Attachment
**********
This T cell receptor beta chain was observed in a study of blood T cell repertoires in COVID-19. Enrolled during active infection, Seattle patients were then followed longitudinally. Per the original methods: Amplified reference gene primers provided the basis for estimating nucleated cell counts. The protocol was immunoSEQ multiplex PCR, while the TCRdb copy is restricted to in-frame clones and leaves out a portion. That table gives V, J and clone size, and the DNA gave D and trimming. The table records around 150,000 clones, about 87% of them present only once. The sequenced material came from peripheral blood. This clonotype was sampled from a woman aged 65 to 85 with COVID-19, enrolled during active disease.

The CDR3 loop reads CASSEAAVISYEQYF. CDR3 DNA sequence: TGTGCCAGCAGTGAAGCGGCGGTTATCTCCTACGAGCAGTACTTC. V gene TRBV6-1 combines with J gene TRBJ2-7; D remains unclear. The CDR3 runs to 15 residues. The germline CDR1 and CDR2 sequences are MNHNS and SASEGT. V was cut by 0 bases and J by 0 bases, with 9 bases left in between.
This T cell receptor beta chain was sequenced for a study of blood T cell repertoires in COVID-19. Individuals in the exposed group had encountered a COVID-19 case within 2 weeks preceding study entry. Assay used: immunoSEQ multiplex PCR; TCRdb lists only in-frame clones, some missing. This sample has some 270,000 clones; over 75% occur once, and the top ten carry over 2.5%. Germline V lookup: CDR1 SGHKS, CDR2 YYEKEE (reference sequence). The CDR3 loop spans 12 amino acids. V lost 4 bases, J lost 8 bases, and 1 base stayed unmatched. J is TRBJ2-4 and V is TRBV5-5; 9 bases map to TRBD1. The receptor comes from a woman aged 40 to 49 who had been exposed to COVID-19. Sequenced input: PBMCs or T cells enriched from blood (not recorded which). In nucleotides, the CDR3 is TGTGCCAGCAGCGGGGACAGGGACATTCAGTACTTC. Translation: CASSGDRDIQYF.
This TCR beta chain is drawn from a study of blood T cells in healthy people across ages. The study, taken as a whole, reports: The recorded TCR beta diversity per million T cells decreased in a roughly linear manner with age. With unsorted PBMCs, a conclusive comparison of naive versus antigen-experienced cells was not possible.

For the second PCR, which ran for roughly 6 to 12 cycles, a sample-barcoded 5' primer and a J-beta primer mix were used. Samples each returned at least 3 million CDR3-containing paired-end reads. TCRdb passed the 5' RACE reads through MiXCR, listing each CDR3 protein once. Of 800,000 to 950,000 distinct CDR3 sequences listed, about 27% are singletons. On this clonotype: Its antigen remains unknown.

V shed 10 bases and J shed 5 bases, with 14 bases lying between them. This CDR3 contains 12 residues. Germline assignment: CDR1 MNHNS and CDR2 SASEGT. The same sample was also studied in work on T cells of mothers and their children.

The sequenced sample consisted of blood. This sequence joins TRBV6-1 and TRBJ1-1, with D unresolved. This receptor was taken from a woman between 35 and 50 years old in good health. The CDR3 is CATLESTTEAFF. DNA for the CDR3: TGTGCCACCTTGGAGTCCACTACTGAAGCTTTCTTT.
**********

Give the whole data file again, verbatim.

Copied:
This T cell receptor beta chain was observed in a study of blood T cell repertoires in COVID-19. Enrolled during active infection, Seattle patients were then followed longitudinally. Per the original methods: Amplified reference gene primers provided the basis for estimating nucleated cell counts. The protocol was immunoSEQ multiplex PCR, while the TCRdb copy is restricted to in-frame clones and leaves out a portion. That table gives V, J and clone size, and the DNA gave D and trimming. The table records around 150,000 clones, about 87% of them present only once. The sequenced material came from peripheral blood. This clonotype was sampled from a woman aged 65 to 85 with COVID-19, enrolled during active disease.

The CDR3 loop reads CASSEAAVISYEQYF. CDR3 DNA sequence: TGTGCCAGCAGTGAAGCGGCGGTTATCTCCTACGAGCAGTACTTC. V gene TRBV6-1 combines with J gene TRBJ2-7; D remains unclear. The CDR3 runs to 15 residues. The germline CDR1 and CDR2 sequences are MNHNS and SASEGT. V was cut by 0 bases and J by 0 bases, with 9 bases left in between.
This T cell receptor beta chain was sequenced for a study of blood T cell repertoires in COVID-19. Individuals in the exposed group had encountered a COVID-19 case within 2 weeks preceding study entry. Assay used: immunoSEQ multiplex PCR; TCRdb lists only in-frame clones, some missing. This sample has some 270,000 clones; over 75% occur once, and the top ten carry over 2.5%. Germline V lookup: CDR1 SGHKS, CDR2 YYEKEE (reference sequence). The CDR3 loop spans 12 amino acids. V lost 4 bases, J lost 8 bases, and 1 base stayed unmatched. J is TRBJ2-4 and V is TRBV5-5; 9 bases map to TRBD1. The receptor comes from a woman aged 40 to 49 who had been exposed to COVID-19. Sequenced input: PBMCs or T cells enriched from blood (not recorded which). In nucleotides, the CDR3 is TGTGCCAGCAGCGGGGACAGGGACATTCAGTACTTC. Translation: CASSGDRDIQYF.
This TCR beta chain is drawn from a study of blood T cells in healthy people across ages. The study, taken as a whole, reports: The recorded TCR beta diversity per million T cells decreased in a roughly linear manner with age. With unsorted PBMCs, a conclusive comparison of naive versus antigen-experienced cells was not possible.

For the second PCR, which ran for roughly 6 to 12 cycles, a sample-barcoded 5' primer and a J-beta primer mix were used. Samples each returned at least 3 million CDR3-containing paired-end reads. TCRdb passed the 5' RACE reads through MiXCR, listing each CDR3 protein once. Of 800,000 to 950,000 distinct CDR3 sequences listed, about 27% are singletons. On this clonotype: Its antigen remains unknown.

V shed 10 bases and J shed 5 bases, with 14 bases lying between them. This CDR3 contains 12 residues. Germline assignment: CDR1 MNHNS and CDR2 SASEGT. The same sample was also studied in work on T cells of mothers and their children.

The sequenced sample consisted of blood. This sequence joins TRBV6-1 and TRBJ1-1, with D unresolved. This receptor was taken from a woman between 35 and 50 years old in good health. The CDR3 is CATLESTTEAFF. DNA for the CDR3: TGTGCCACCTTGGAGTCCACTACTGAAGCTTTCTTT.